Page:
Reply

  4. IMA MAC'PCER

    01/08/2009 at 6:59 am

    What caused the PC explosion is what has also spawned the surge in Apple products. PC’s came from everywhere and everybody. Quality was variable and compatibility was atrocious. Apple has always offered a quality, easy to use, compatible product which is a relief when you are trying to get some work done.

    Reply

  5. davidm

    01/08/2009 at 7:52 am

    IMA MAC’PCER, I agree, Microsoft never really got a handle on providing consistency, which is why I’d like to see them replaced as the mainstream leader. And the whole deal of forcing vendors to endorse them is quite creepy, as well as their anti competitive practices (most recently, OOXML vs ODF). Viruses and a maintenance are still a problem on Windows, and providing a cast-off version or charging as much for the OS as the hardware doesn’t make sense. Which is why I’m hoping Android (or some other open source OS) will cure these problems. Microsoft can retain a niche for “Windows enthusiasts,” with twelve different versions of their OS to dilute and confuse the market and make some people feel special or “elite” for having a moving desktop.

    I think for most uses “a computer is a computer” and there’s not much justification for paying two or three times as much for a Mac for most people, which the netbooks clearly address (though I think they’re often badly designed, with uncomfortable keyboards and poor battery life). The OS supports commodity features, and manufacturers are getting better at designing hardware, though I can’t deny Apple still provides a higher level of quality and integration it just doesn’t matter for most people.

    Reply

  6. Sumocat

    01/08/2009 at 8:36 am

    Regarding the dullness of Macworld, with all the noise about Steve Jobs’ health and the Apple PR spin that this would be their last MW keynote, it seems no one has considered the possibility Jobs simply wanted to skip “dullnote” but didn’t want everyone else to know it was going to be vapid. Given their history of using controversy as cover, it would not surprise me if this was the case.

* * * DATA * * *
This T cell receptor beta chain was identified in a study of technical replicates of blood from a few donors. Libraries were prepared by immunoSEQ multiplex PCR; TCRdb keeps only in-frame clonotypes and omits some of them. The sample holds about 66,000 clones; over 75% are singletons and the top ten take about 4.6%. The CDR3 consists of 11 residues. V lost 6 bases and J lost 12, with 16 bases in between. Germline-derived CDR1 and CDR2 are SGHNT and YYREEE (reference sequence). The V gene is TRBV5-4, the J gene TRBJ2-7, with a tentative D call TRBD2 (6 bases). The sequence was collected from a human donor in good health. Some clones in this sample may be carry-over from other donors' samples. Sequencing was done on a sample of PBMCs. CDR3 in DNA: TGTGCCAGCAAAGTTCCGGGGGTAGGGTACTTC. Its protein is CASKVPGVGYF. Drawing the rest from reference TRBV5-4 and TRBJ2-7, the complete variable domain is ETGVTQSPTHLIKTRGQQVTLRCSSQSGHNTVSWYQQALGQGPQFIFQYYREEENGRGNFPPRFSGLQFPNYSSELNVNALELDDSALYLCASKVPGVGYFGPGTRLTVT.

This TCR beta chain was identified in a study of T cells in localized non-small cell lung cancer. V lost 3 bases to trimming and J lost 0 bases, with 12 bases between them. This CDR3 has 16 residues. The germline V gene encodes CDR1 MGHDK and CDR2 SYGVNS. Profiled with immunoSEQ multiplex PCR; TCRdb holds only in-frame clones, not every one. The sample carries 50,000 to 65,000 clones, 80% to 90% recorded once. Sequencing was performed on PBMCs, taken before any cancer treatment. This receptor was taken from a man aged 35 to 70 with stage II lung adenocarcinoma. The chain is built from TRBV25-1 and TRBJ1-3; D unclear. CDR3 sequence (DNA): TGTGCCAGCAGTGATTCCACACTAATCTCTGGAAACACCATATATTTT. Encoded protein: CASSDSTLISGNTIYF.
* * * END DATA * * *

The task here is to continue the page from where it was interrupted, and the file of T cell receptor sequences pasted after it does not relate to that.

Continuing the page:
As for an Apple netbook, Apple makes primary devices (Mac family) and companion devices (iPod family). With which family would a netbook live? That’s the key question. If it’s a primary device, it would just be a small Macbook, so no big deal. If a companion device, then we have something different. That possibility intrigues me, but I wouldn’t hold my breath over it.

    Reply

  7. James Katt

    01/08/2009 at 8:50 am

    Cost is a stupid criterion in determining what a netbook is.

    I have a tiny Sony laptop that costs $2400. It should also be called a netbook since it is as small as the existing netbooks. Yet is has fuller capabilities.

    If cost is taken out of the equation, then Apple already has a netbook. It is the Macbook Air. Thank you.

    Reply

  8. James Katt

    01/08/2009 at 8:52 am

    Since the iPhone itself would cost $650 at least, to purchase without an ATT subsidy, then Apple cannot create a low cost “netbook” if cost is the primary criterion.

    As such, Apple’s MacBook is the obvious low cost netbook.

    Reply

  9. davidm

    01/08/2009 at 9:21 am

    James Katt, what you have is a subnotebook. The netbook category was created by the Asus Eee and low cost should be considered part of the definition. However, I wouldn’t expect every product to fit perfectly into a category.

    Reply

  10. stefn

    01/08/2009 at 9:45 am

    Agreed: netbooks are a bad idea. But a larger yet pocketable iPod Touch can be the next big thing. A mobile mac that we keep with us anywhere, anytime. Just like a wallet.